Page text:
Why is the military deployed in Boracay ahead of closure?

April 24, 2018 - 7:27 PM
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Tourists walk past a SWAT police team during a military and police drill in preparation for the temporary closure of the holiday island Boracay in Philippines April 24, 2018. (Reuters/Erik De Castro)

While the government prepares to close Boracay due to environmental problems, military forces have been deployed on the island causing concern and raising questions as to what their role will be.

Philippine Army Brigadier General Pio Diñoso said in a report that the soldiers will maintain peace and order and provide support to police assigned to handle the island’s security.

The presence of around 200 military personnel from the Army, Citizen Armed Force Geographical Unit and Navy is being questioned by some who could not help but wonder if a war was going on.

PNP Chief Director General Oscar Albayalde said that the deployment is for the possible protests and demonstrations during the closure.

He stated in a media briefing that they would “exercise maximum tolerance” and would prepare for possible “uncertainty, confusion, and low morale” from locals who might be “agitated” by leftist groups.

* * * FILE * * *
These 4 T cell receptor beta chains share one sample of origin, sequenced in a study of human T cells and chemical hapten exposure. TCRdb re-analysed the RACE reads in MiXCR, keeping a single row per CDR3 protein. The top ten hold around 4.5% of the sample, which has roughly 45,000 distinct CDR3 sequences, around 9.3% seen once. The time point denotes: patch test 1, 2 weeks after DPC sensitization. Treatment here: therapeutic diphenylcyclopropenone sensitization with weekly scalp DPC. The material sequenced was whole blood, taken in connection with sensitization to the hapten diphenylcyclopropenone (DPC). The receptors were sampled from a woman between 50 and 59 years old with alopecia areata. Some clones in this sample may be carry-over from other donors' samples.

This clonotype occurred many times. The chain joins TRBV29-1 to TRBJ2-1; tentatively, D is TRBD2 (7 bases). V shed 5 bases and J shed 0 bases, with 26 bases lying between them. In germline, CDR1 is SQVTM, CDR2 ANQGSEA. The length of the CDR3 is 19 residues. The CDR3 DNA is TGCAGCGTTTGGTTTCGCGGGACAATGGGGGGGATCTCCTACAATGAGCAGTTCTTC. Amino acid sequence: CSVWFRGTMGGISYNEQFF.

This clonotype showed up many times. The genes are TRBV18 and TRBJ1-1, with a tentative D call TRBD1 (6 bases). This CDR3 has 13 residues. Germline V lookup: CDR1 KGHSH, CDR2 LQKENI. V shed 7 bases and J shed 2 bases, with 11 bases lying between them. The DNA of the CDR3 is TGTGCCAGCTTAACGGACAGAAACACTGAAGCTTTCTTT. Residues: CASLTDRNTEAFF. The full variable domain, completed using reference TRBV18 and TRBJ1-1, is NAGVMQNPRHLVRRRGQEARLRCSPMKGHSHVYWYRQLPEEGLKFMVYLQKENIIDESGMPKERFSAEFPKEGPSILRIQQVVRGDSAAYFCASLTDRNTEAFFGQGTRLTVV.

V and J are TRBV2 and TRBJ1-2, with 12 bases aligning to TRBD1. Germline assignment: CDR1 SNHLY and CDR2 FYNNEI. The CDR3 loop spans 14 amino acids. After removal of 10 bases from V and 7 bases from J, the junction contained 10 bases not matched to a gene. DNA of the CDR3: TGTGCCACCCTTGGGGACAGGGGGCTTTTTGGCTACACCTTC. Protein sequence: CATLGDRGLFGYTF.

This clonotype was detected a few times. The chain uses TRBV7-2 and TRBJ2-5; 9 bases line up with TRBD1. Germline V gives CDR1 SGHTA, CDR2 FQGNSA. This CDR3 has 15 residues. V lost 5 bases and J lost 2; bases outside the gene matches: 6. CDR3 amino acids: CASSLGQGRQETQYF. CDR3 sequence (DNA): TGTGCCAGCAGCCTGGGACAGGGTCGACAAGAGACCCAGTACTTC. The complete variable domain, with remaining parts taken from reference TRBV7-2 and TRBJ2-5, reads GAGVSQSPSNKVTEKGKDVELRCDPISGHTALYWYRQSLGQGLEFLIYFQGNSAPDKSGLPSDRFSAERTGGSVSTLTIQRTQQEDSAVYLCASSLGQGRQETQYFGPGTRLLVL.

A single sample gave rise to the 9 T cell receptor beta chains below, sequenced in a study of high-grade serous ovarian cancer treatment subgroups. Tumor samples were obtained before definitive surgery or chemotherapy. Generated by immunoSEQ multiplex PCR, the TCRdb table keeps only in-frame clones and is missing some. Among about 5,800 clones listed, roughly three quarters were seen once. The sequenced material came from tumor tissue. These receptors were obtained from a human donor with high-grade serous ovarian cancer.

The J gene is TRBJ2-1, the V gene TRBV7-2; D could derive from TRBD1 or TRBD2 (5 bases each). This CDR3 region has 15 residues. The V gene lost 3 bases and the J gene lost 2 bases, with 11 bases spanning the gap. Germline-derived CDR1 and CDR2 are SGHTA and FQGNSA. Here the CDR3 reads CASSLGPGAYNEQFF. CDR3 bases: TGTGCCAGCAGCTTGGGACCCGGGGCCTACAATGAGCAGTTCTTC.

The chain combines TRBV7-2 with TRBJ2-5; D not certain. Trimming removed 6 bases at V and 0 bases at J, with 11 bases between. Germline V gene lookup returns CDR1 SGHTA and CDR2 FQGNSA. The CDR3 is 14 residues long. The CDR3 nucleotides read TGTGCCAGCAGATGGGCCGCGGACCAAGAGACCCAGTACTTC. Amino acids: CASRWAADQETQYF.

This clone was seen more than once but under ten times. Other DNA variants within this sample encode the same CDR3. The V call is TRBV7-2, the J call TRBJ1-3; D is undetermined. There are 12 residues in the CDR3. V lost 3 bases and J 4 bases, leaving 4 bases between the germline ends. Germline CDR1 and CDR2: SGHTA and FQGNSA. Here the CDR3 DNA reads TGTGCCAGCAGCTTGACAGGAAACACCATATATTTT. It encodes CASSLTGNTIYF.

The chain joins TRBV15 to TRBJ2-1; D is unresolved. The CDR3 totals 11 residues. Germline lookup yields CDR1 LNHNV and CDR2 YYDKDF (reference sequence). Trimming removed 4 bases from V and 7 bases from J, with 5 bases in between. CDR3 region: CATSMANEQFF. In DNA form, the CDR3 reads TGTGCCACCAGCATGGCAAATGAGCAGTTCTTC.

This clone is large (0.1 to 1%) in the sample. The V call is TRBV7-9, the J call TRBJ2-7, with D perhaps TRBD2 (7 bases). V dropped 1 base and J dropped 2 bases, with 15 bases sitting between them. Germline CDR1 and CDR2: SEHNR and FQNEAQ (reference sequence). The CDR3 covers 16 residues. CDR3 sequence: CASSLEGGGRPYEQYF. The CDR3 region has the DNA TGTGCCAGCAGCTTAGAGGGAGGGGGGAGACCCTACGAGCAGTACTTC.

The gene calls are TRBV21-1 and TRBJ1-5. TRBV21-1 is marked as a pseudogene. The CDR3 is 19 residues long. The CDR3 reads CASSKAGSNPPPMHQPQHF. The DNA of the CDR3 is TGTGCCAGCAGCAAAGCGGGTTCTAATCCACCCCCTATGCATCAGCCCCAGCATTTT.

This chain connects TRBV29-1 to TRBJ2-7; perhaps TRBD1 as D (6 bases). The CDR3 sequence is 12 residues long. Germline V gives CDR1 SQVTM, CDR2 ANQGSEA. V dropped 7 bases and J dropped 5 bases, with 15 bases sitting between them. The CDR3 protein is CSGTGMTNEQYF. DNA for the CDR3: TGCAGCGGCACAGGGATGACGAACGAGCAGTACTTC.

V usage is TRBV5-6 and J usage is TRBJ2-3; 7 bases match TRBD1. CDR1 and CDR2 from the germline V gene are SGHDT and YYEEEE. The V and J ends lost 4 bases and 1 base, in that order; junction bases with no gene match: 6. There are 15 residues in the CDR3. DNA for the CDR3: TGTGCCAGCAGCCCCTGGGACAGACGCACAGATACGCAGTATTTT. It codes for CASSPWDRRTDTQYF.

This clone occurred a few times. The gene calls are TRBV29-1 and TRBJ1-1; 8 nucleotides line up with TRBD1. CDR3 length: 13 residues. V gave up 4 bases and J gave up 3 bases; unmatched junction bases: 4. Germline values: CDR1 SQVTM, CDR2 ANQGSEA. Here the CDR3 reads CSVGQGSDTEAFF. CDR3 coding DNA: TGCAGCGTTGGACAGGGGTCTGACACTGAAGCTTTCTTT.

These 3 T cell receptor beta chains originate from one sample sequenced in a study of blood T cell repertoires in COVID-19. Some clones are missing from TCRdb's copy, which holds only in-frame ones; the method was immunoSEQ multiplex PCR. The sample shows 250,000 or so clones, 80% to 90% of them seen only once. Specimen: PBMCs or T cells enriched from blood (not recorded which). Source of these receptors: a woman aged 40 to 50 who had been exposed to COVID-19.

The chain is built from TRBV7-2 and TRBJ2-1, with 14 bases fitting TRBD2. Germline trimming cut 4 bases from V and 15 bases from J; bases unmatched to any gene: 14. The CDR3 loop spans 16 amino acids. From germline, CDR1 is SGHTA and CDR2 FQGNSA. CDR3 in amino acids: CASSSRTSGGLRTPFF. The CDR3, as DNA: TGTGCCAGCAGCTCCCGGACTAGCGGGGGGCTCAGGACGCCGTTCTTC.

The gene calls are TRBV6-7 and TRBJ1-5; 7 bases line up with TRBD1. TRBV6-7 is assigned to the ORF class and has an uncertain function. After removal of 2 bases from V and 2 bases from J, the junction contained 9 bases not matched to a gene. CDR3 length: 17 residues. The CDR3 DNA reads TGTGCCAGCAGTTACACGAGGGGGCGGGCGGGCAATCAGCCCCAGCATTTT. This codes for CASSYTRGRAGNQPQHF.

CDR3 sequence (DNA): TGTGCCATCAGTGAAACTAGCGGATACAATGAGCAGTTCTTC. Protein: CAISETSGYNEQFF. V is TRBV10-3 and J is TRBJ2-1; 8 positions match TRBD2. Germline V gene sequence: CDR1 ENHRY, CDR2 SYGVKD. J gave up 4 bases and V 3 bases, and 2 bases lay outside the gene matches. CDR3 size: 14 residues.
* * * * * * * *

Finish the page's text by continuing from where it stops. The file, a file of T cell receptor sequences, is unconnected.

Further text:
Deploy to West Philippine Sea instead

Some thought that the government should’ve deployed the security forces to the West Philippine Sea instead to defend against Chinese incursions into the 200 nautical mile Philippine Exclusive Economic Zone.

The Philippines has sovereign rights to Scarborough Shoal and the Spratly Islands which were the subject of an arbitration case before the United Nations Permanent Court of Arbitration.

The tribunal ruling rejected China’s claim of historical rights in nearly the entire South China Sea through its nine-dash line claim.

China has refused to recognize the ruling and has even turned submerged reefs into artificial islands capable of supporting military bases with airfields.

Rehabilitation agencies

Government agencies involved in the rehabilitation are the Department of Environment and Natural Resources, the Department of the Interior and Local Government and the Department of Tourism.

The military was not initially reported to be part of the rehabilitation.

The mentioned government agencies have recommended for the island to have a six-month closure following the environmental issues and concerns raised.

A sewage pipe exposed along the shoreline of Bulabog beach in Boracay. (Reuters/Erik De Castro)

During the rehabilitation, sewage and road systems within the island would be improved. Structures that were illegally built would be removed as well.

In addition, solid waste management facilities would be installed.

It was discovered that the local government unit can only handle 30 tons of solid waste per day. However, Boracay generates around 90 to 115 tons of waste daily.